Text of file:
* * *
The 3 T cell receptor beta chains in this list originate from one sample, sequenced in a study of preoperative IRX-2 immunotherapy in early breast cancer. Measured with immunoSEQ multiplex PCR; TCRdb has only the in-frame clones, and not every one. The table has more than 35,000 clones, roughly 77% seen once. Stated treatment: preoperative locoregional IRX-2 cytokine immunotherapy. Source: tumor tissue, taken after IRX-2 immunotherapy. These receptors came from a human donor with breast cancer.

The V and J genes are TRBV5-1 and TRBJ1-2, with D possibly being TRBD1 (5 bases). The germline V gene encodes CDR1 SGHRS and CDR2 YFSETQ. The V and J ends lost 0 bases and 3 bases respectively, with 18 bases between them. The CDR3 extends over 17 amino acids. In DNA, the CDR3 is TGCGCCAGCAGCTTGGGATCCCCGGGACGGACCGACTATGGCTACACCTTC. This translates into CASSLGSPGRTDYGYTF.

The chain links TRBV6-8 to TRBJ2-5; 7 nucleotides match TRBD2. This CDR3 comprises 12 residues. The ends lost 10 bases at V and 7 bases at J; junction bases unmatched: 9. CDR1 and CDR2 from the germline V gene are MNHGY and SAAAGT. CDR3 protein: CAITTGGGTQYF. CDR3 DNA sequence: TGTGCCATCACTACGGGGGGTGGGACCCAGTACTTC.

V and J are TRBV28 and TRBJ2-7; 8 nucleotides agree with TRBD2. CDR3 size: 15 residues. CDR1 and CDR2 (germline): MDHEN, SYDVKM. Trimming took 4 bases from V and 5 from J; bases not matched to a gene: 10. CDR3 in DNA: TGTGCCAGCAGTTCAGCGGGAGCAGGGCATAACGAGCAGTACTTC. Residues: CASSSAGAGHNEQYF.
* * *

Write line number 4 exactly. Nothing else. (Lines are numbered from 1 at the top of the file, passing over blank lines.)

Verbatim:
V and J are TRBV28 and TRBJ2-7; 8 nucleotides agree with TRBD2. CDR3 size: 15 residues. CDR1 and CDR2 (germline): MDHEN, SYDVKM. Trimming took 4 bases from V and 5 from J; bases not matched to a gene: 10. CDR3 in DNA: TGTGCCAGCAGTTCAGCGGGAGCAGGGCATAACGAGCAGTACTTC. Residues: CASSSAGAGHNEQYF.